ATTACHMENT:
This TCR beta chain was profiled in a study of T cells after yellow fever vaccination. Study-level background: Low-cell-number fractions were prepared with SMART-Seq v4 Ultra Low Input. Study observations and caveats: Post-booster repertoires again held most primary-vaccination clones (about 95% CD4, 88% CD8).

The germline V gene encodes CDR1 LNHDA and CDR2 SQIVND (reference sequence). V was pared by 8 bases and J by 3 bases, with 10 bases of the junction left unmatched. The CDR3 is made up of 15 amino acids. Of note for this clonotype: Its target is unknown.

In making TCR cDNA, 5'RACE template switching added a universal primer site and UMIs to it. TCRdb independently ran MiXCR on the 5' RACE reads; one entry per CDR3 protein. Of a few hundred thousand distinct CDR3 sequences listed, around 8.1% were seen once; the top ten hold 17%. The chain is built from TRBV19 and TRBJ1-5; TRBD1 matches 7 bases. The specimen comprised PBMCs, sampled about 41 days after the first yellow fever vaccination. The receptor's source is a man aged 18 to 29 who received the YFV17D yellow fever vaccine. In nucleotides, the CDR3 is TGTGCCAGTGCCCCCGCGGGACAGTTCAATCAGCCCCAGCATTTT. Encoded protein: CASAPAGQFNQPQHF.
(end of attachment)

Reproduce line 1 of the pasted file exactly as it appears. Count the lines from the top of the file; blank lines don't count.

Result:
This TCR beta chain was profiled in a study of T cells after yellow fever vaccination. Study-level background: Low-cell-number fractions were prepared with SMART-Seq v4 Ultra Low Input. Study observations and caveats: Post-booster repertoires again held most primary-vaccination clones (about 95% CD4, 88% CD8).